Tombstone builders use marble for several reasons. Marble is harder than limestone and sandstone, so it lasts longer. Though it is not as hard as granite, marble has patterns and grain that are visually appealing to many people, making it a good compromise between the hardiness of granite and the desire for aesthetics. Over time and due to the effects of weather, however, marble will need to be properly cleaned and restored to maintain its beauty.
Other People Are Reading
Things you need
- Pump sprayers
- Non-ionic detergent
- Plastic scraper
- Scrub brush
- Calcium hypochlorite
Fill two pump sprayers with clean, warm water. In one of the sprayers, mix one ounce of non-ionic detergent per gallon of water. You can also use a bucket for this project, but the sprayer will make it easier to apply small amounts of water at a time.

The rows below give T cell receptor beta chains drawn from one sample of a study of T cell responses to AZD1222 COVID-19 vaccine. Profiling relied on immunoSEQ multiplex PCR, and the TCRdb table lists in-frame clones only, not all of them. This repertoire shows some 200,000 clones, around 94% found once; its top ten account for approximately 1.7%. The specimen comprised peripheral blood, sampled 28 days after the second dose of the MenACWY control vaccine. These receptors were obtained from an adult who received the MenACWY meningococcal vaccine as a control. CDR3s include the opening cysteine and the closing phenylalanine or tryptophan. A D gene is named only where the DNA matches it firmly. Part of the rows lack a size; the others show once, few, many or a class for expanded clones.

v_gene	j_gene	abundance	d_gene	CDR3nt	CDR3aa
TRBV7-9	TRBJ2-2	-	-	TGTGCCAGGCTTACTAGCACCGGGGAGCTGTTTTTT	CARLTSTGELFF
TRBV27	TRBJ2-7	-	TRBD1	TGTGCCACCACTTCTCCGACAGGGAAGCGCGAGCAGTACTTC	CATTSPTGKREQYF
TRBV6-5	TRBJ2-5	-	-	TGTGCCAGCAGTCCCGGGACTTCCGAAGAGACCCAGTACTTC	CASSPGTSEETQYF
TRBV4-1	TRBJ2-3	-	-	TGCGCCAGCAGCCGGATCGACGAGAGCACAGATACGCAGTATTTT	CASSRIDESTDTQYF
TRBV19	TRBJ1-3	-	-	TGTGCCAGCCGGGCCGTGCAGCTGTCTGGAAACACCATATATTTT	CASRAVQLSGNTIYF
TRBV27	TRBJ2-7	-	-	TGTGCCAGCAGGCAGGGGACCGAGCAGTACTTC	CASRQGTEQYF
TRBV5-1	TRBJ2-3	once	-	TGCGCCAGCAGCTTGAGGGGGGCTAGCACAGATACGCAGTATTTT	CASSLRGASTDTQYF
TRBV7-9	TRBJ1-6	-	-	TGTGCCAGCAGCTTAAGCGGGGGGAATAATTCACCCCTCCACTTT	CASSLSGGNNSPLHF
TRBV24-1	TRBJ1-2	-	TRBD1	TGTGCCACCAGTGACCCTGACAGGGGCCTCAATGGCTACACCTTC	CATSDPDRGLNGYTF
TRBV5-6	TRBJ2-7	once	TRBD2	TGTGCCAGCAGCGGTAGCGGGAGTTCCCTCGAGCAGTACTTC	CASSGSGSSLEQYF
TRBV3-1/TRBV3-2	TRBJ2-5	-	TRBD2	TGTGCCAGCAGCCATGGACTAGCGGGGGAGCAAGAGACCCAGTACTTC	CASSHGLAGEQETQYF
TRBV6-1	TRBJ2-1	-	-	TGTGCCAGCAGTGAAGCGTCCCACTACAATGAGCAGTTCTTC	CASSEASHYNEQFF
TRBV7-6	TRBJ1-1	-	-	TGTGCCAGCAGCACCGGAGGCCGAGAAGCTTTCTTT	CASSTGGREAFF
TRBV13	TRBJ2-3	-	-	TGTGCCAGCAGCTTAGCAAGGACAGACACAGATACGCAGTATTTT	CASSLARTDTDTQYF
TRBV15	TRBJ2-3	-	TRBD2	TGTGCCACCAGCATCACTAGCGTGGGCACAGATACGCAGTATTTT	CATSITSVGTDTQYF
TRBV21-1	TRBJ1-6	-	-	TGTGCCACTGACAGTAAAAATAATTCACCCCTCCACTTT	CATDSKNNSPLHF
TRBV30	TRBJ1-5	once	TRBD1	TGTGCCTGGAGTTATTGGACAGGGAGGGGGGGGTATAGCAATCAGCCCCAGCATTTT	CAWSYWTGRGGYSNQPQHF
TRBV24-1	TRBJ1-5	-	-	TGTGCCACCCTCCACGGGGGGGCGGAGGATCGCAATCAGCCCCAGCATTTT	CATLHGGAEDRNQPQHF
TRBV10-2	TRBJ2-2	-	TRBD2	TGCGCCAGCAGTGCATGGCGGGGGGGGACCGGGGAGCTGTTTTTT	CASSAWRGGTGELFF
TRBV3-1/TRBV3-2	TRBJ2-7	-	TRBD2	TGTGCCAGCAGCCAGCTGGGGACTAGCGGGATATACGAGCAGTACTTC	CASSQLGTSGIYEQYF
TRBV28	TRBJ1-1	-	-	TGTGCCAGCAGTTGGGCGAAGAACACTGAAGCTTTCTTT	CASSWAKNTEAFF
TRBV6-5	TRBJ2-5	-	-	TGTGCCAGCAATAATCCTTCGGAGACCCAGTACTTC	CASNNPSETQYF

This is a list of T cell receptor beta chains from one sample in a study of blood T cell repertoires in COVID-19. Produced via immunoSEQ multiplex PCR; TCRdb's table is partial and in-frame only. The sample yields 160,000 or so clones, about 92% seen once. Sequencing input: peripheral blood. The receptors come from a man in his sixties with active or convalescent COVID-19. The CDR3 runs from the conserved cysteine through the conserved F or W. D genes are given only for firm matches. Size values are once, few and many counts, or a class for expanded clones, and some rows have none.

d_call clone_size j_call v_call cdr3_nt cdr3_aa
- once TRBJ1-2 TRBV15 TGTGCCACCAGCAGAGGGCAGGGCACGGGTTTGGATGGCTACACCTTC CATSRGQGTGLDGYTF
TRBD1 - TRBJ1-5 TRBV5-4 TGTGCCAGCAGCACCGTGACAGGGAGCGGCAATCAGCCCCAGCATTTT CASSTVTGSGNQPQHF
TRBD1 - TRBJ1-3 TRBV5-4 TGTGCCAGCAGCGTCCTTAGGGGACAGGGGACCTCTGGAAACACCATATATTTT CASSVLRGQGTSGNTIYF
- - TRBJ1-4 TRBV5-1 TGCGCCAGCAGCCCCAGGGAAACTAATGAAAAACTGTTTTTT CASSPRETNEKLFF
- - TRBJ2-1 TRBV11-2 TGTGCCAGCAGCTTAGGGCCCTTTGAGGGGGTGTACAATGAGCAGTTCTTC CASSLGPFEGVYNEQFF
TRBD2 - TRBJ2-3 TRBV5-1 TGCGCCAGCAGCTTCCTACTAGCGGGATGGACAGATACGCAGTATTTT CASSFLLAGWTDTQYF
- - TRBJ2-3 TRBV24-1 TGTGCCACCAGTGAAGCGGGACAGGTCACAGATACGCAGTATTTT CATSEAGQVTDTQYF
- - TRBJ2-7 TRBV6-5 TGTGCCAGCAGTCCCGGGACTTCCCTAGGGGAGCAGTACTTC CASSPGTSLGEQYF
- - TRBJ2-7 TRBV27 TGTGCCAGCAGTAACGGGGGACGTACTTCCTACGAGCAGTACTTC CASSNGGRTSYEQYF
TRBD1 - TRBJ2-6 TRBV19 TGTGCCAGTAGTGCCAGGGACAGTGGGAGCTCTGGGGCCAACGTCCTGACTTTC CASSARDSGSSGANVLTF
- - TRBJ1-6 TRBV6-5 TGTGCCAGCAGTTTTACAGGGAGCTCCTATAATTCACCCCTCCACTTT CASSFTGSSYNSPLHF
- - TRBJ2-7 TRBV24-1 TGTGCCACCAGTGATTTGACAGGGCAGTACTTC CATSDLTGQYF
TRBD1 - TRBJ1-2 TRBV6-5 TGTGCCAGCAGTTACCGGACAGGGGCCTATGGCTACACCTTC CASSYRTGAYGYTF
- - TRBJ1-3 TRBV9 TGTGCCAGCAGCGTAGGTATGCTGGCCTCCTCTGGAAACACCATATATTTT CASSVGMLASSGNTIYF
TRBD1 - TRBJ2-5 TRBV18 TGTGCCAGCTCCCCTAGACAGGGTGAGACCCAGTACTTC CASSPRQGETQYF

Saturate the stone with clean water from the sprayer. To avoid allowing soap to dry on the stone, keep the stone's surface wet at all times.
Scrape away surface dirt and grime with a plastic scraper. Scrub at the surface with a soft-bristled scrub brush to remove tougher stains. Scrub in a circular motion to avoid leaving streaks on the stone.
Soak the surface with the detergent-water mix and scrub with the scrub brush to remove all contaminants. Keep the surface wet at all times to avoid streaking.
Rinse the surface with clean water. Apply a thin layer of calcium hypochlorite to the surface; this biocide will help to prevent growth of mould or mildew. Spread the biocide with your scrub brush and then rinse it off with clean water.
- 20 of the funniest online reviews ever
- 14 Biggest lies people tell in online dating sites
- Hilarious things Google thinks you're trying to search for